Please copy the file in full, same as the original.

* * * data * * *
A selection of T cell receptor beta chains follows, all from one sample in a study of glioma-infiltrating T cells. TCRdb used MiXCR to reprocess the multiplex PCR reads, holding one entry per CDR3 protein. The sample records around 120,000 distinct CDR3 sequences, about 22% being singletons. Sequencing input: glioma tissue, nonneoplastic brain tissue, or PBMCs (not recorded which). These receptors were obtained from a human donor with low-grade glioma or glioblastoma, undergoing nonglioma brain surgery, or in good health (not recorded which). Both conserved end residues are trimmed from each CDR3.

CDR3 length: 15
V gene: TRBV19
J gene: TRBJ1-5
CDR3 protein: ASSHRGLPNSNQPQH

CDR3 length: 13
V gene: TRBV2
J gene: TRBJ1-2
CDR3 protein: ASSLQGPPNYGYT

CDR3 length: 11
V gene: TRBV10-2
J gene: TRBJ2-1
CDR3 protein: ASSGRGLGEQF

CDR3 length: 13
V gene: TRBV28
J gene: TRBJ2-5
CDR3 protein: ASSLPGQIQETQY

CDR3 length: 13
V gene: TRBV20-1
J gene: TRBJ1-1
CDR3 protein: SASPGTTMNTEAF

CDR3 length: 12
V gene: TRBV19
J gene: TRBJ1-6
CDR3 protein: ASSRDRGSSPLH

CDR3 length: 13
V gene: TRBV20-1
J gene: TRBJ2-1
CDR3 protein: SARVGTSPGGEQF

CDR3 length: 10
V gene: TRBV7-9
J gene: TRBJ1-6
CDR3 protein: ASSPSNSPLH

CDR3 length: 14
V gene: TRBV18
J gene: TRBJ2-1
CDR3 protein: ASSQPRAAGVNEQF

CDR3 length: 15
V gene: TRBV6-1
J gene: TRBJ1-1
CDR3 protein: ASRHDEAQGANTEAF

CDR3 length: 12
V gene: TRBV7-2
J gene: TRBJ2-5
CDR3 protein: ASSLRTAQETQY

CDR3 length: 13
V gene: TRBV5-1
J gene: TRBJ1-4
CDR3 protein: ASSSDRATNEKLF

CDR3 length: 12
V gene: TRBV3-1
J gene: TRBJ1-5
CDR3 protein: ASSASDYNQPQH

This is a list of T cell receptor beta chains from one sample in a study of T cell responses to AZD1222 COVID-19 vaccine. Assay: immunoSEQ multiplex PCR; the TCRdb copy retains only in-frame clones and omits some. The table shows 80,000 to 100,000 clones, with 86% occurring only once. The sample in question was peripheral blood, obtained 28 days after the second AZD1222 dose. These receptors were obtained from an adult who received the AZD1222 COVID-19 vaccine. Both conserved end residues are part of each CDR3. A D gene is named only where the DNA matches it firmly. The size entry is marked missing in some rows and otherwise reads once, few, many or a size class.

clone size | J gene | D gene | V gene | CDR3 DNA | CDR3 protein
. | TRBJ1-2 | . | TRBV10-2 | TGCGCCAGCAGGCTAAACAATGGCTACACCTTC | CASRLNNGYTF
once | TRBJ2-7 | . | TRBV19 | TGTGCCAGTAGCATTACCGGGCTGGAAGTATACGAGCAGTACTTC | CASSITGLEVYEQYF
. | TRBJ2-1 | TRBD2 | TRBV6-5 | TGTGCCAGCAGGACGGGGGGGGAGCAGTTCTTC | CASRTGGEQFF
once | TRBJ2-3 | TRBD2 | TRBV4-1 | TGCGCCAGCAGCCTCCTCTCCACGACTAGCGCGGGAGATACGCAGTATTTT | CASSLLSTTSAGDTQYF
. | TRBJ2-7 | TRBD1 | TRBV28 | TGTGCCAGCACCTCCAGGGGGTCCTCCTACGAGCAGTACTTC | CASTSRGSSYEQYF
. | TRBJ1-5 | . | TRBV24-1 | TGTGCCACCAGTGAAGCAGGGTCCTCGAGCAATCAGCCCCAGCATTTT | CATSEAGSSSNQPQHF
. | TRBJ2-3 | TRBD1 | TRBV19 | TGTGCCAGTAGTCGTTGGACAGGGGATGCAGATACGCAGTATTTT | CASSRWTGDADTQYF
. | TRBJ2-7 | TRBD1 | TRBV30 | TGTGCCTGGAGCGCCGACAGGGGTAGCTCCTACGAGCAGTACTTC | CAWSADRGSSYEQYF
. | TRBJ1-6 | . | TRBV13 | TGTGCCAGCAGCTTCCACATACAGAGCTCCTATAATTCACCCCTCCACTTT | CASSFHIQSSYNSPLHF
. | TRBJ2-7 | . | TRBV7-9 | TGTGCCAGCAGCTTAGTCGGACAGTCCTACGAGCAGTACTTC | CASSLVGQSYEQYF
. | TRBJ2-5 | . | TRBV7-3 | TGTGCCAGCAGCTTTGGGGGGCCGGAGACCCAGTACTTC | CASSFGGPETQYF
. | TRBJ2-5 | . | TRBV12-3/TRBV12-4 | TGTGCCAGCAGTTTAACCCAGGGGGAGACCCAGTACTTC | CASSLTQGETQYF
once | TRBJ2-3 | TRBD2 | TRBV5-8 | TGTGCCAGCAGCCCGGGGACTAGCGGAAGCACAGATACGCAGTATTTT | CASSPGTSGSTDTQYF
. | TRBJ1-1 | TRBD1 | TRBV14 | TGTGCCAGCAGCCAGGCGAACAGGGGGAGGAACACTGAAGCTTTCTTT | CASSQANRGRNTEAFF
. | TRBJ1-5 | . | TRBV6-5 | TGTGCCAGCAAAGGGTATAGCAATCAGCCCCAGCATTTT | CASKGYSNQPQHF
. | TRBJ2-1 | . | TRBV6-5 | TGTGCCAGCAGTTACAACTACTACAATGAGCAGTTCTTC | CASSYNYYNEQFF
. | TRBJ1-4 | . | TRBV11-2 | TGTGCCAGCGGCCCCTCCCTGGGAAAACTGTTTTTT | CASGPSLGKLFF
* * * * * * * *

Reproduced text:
A selection of T cell receptor beta chains follows, all from one sample in a study of glioma-infiltrating T cells. TCRdb used MiXCR to reprocess the multiplex PCR reads, holding one entry per CDR3 protein. The sample records around 120,000 distinct CDR3 sequences, about 22% being singletons. Sequencing input: glioma tissue, nonneoplastic brain tissue, or PBMCs (not recorded which). These receptors were obtained from a human donor with low-grade glioma or glioblastoma, undergoing nonglioma brain surgery, or in good health (not recorded which). Both conserved end residues are trimmed from each CDR3.

CDR3 length: 15
V gene: TRBV19
J gene: TRBJ1-5
CDR3 protein: ASSHRGLPNSNQPQH

CDR3 length: 13
V gene: TRBV2
J gene: TRBJ1-2
CDR3 protein: ASSLQGPPNYGYT

CDR3 length: 11
V gene: TRBV10-2
J gene: TRBJ2-1
CDR3 protein: ASSGRGLGEQF

CDR3 length: 13
V gene: TRBV28
J gene: TRBJ2-5
CDR3 protein: ASSLPGQIQETQY

CDR3 length: 13
V gene: TRBV20-1
J gene: TRBJ1-1
CDR3 protein: SASPGTTMNTEAF

CDR3 length: 12
V gene: TRBV19
J gene: TRBJ1-6
CDR3 protein: ASSRDRGSSPLH

CDR3 length: 13
V gene: TRBV20-1
J gene: TRBJ2-1
CDR3 protein: SARVGTSPGGEQF

CDR3 length: 10
V gene: TRBV7-9
J gene: TRBJ1-6
CDR3 protein: ASSPSNSPLH

CDR3 length: 14
V gene: TRBV18
J gene: TRBJ2-1
CDR3 protein: ASSQPRAAGVNEQF

CDR3 length: 15
V gene: TRBV6-1
J gene: TRBJ1-1
CDR3 protein: ASRHDEAQGANTEAF

CDR3 length: 12
V gene: TRBV7-2
J gene: TRBJ2-5
CDR3 protein: ASSLRTAQETQY

CDR3 length: 13
V gene: TRBV5-1
J gene: TRBJ1-4
CDR3 protein: ASSSDRATNEKLF

CDR3 length: 12
V gene: TRBV3-1
J gene: TRBJ1-5
CDR3 protein: ASSASDYNQPQH

This is a list of T cell receptor beta chains from one sample in a study of T cell responses to AZD1222 COVID-19 vaccine. Assay: immunoSEQ multiplex PCR; the TCRdb copy retains only in-frame clones and omits some. The table shows 80,000 to 100,000 clones, with 86% occurring only once. The sample in question was peripheral blood, obtained 28 days after the second AZD1222 dose. These receptors were obtained from an adult who received the AZD1222 COVID-19 vaccine. Both conserved end residues are part of each CDR3. A D gene is named only where the DNA matches it firmly. The size entry is marked missing in some rows and otherwise reads once, few, many or a size class.

clone size | J gene | D gene | V gene | CDR3 DNA | CDR3 protein
. | TRBJ1-2 | . | TRBV10-2 | TGCGCCAGCAGGCTAAACAATGGCTACACCTTC | CASRLNNGYTF
once | TRBJ2-7 | . | TRBV19 | TGTGCCAGTAGCATTACCGGGCTGGAAGTATACGAGCAGTACTTC | CASSITGLEVYEQYF
. | TRBJ2-1 | TRBD2 | TRBV6-5 | TGTGCCAGCAGGACGGGGGGGGAGCAGTTCTTC | CASRTGGEQFF
once | TRBJ2-3 | TRBD2 | TRBV4-1 | TGCGCCAGCAGCCTCCTCTCCACGACTAGCGCGGGAGATACGCAGTATTTT | CASSLLSTTSAGDTQYF
. | TRBJ2-7 | TRBD1 | TRBV28 | TGTGCCAGCACCTCCAGGGGGTCCTCCTACGAGCAGTACTTC | CASTSRGSSYEQYF
. | TRBJ1-5 | . | TRBV24-1 | TGTGCCACCAGTGAAGCAGGGTCCTCGAGCAATCAGCCCCAGCATTTT | CATSEAGSSSNQPQHF
. | TRBJ2-3 | TRBD1 | TRBV19 | TGTGCCAGTAGTCGTTGGACAGGGGATGCAGATACGCAGTATTTT | CASSRWTGDADTQYF
. | TRBJ2-7 | TRBD1 | TRBV30 | TGTGCCTGGAGCGCCGACAGGGGTAGCTCCTACGAGCAGTACTTC | CAWSADRGSSYEQYF
. | TRBJ1-6 | . | TRBV13 | TGTGCCAGCAGCTTCCACATACAGAGCTCCTATAATTCACCCCTCCACTTT | CASSFHIQSSYNSPLHF
. | TRBJ2-7 | . | TRBV7-9 | TGTGCCAGCAGCTTAGTCGGACAGTCCTACGAGCAGTACTTC | CASSLVGQSYEQYF
. | TRBJ2-5 | . | TRBV7-3 | TGTGCCAGCAGCTTTGGGGGGCCGGAGACCCAGTACTTC | CASSFGGPETQYF
. | TRBJ2-5 | . | TRBV12-3/TRBV12-4 | TGTGCCAGCAGTTTAACCCAGGGGGAGACCCAGTACTTC | CASSLTQGETQYF
once | TRBJ2-3 | TRBD2 | TRBV5-8 | TGTGCCAGCAGCCCGGGGACTAGCGGAAGCACAGATACGCAGTATTTT | CASSPGTSGSTDTQYF
. | TRBJ1-1 | TRBD1 | TRBV14 | TGTGCCAGCAGCCAGGCGAACAGGGGGAGGAACACTGAAGCTTTCTTT | CASSQANRGRNTEAFF
. | TRBJ1-5 | . | TRBV6-5 | TGTGCCAGCAAAGGGTATAGCAATCAGCCCCAGCATTTT | CASKGYSNQPQHF
. | TRBJ2-1 | . | TRBV6-5 | TGTGCCAGCAGTTACAACTACTACAATGAGCAGTTCTTC | CASSYNYYNEQFF
. | TRBJ1-4 | . | TRBV11-2 | TGTGCCAGCGGCCCCTCCCTGGGAAAACTGTTTTTT | CASGPSLGKLFF